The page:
As the infamous blues singer Robert Johnson once wailed, “I went down to the crossroads”. Progressives fear that a Faustian bargain will be struck at the crossroads, where some members will sell their soul for personal advancement and water down Progressive policy in exchange for an elected or Party job. Liberals, down at the crossroads, fear that Progressives are the mythic left of old (that was actually just a ginned up scapegoat of the rabid right in a vain attempt to hold back the future – i.e. the Culture Wars) and will seduce them into straying from Main Street American values. Neither fear is necessary. It is up to us, Progressives, to show the way forward. Courage overcomes fear. That is leadership. That is our destiny and destiny beckons.
We need to find liberals that will work on our policy with us, one issue at a time, and build mutual trust. Then we must take the time to explain why Progressive policy is the cure for what ails the body politic. We must instill in our new partners the reality that there is no time to waste on these vital issues. We need to convince them that gradualism, as Dr. Martin Luther King Jr. taught us, is an untenable model for change:
“This is no time to engage in the luxury of cooling off or to take the tranquilizing drug of gradualism. Now is the time to make real the promises of democracy.” – Dr. Martin Luther King Jr.’s, “I Have a Dream” speech, delivered August 28, 1963 at the Lincoln Memorial in Washington DC.
When we go beyond our comfort zone and bring the light of tolerance, understanding and inclusion to as many as we can, then we will have fulfilled our promise to each other to be different than the practices of exclusion, derision, mistrust and dismissiveness that we beheld when we came together in the Party. We are the change and anyone should be able to join us in that change. And we should be able to join with them, bound by Progressive policy.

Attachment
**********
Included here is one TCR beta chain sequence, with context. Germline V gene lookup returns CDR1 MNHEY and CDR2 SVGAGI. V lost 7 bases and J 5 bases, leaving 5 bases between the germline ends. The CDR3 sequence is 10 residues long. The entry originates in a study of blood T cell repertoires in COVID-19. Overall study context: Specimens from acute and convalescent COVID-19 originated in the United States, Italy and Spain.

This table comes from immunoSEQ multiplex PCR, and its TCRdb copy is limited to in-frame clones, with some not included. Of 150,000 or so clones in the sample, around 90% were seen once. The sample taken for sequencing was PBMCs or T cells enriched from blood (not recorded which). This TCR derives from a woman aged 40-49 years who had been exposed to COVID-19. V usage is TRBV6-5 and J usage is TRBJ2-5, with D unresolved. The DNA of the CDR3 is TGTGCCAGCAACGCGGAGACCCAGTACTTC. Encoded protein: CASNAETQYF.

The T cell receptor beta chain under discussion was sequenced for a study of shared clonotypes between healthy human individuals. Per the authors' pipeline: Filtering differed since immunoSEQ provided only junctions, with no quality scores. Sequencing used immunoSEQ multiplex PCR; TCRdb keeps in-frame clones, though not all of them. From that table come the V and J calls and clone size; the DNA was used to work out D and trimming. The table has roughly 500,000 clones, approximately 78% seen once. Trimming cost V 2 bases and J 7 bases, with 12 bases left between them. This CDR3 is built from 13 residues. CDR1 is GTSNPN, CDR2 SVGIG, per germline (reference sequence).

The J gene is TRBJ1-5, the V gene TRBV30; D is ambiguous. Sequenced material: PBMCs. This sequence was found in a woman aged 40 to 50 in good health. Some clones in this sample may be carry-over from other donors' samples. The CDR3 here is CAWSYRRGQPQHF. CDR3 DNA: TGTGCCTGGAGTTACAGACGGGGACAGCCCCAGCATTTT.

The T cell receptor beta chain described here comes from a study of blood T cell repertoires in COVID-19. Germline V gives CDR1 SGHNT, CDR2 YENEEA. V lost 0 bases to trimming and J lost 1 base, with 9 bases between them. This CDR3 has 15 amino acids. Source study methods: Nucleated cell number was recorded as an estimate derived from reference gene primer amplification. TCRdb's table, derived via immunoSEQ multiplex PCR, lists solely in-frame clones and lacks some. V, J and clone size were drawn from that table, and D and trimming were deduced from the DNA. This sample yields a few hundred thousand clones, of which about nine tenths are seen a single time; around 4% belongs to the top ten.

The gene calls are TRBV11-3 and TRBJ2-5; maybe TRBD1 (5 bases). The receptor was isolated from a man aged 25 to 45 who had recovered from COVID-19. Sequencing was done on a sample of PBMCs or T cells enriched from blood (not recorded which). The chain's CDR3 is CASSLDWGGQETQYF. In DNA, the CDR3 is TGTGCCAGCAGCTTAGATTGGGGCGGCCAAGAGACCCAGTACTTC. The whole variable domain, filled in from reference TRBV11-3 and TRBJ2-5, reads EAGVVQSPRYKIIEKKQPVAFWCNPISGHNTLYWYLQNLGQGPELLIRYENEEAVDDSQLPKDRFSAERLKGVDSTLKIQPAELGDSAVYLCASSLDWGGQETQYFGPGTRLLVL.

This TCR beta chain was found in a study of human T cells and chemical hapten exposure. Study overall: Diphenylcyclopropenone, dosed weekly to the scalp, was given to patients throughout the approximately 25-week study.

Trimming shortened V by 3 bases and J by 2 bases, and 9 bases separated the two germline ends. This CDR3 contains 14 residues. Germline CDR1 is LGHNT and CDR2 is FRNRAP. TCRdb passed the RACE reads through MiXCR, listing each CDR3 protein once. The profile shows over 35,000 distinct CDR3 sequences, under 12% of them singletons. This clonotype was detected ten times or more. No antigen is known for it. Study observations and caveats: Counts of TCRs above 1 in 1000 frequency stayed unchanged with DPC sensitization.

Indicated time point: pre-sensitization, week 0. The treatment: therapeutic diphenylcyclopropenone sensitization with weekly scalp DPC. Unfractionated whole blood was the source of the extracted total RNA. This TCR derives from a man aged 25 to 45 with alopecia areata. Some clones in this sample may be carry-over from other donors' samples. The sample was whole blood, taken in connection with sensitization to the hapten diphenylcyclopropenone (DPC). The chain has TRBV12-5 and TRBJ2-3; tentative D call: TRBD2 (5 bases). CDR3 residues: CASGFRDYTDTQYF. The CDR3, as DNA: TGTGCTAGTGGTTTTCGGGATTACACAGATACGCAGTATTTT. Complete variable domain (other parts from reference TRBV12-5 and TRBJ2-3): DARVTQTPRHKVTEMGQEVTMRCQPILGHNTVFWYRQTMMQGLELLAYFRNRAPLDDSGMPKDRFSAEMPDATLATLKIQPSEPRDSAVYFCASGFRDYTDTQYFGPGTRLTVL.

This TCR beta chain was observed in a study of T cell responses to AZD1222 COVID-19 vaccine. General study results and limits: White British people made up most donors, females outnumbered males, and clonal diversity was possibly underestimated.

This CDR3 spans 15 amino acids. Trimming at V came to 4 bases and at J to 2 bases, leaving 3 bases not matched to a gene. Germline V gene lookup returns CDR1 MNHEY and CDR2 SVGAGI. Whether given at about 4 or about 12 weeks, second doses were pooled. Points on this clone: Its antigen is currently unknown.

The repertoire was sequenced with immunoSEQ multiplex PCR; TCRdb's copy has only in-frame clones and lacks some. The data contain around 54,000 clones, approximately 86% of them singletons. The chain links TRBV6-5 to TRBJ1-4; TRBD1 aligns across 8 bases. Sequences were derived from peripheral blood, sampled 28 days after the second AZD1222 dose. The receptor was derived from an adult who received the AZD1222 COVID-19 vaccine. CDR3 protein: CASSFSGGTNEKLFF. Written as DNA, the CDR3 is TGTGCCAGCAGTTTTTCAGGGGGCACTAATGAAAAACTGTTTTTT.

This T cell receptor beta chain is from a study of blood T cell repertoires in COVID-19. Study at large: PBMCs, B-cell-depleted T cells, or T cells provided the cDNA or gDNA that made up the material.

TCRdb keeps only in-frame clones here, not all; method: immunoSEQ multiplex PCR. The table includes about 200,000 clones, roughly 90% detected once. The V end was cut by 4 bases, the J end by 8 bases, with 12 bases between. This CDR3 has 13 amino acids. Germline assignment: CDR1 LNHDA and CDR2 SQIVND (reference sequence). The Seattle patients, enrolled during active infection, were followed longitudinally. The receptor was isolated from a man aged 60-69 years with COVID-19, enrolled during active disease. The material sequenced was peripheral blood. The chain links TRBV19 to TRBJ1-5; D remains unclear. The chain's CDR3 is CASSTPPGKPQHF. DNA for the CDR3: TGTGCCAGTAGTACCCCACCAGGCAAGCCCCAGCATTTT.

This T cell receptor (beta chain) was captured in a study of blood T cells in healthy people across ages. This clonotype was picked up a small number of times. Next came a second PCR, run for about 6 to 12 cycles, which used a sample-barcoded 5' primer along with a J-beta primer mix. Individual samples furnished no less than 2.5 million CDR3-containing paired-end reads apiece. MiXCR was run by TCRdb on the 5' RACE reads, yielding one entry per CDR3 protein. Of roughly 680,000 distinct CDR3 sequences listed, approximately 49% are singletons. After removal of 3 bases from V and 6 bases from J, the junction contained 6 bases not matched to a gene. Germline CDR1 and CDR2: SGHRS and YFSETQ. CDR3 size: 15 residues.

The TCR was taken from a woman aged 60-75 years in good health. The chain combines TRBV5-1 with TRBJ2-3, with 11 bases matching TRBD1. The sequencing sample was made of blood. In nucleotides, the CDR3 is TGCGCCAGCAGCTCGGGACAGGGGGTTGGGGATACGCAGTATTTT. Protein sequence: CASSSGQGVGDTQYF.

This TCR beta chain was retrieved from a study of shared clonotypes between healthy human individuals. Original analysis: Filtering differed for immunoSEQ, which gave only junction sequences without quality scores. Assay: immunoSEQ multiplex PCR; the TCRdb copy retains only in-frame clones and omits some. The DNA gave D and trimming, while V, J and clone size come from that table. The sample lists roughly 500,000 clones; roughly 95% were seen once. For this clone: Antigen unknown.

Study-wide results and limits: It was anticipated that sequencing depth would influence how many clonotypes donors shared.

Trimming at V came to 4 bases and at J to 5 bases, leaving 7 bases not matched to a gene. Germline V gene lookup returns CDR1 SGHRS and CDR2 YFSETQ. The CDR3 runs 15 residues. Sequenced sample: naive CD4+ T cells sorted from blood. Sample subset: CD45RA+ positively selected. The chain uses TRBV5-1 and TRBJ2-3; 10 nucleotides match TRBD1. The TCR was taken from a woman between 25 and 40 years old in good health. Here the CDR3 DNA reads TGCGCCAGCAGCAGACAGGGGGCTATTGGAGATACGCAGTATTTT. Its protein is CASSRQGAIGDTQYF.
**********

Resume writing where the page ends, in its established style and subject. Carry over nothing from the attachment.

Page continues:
This coming election of a new CDP – DNC delegation is an opportunity for both Progressives and Liberals to begin the realignment and form a coalition that will move the Party into the 21st Century. This election is a possible pivot away from fear and toward cooperation. Let us approach every corner of the Democratic Party with our Progressive Principles and Policy in one hand and with the other hand open to welcome others into a new understanding, a new and better inclusion. To paraphrase John Lennon – you say you want an evolution? Then let us go out to the Party, the nation and the world and grow one.
All together now
E Pluribus Unum
by Brad Parker
Brad Parker is an award winning artist, songwriter, producer and musician. He has recorded, toured and produced hits in North America, Europe and Asia. Parker owns Indie label Riozen records and is a co-founder of “muzlink.com”. Brad is a prolific political writer and speaker as well. Parker is very involved with Democratic political organizations including: President, Valley Democrats United, Vice President, Progressive Democrats of Los Angeles, Platform Committee of the California Democratic Party and Delegate, CDP Central Committee from the 42nd Assembly District.
This article originally appeared in the Valley Democrats United newsletter, Margie Murray editor, on June 11, 2008. We have republished it with permission.Click here for reuse options!
Copyright 2008 LA Progressive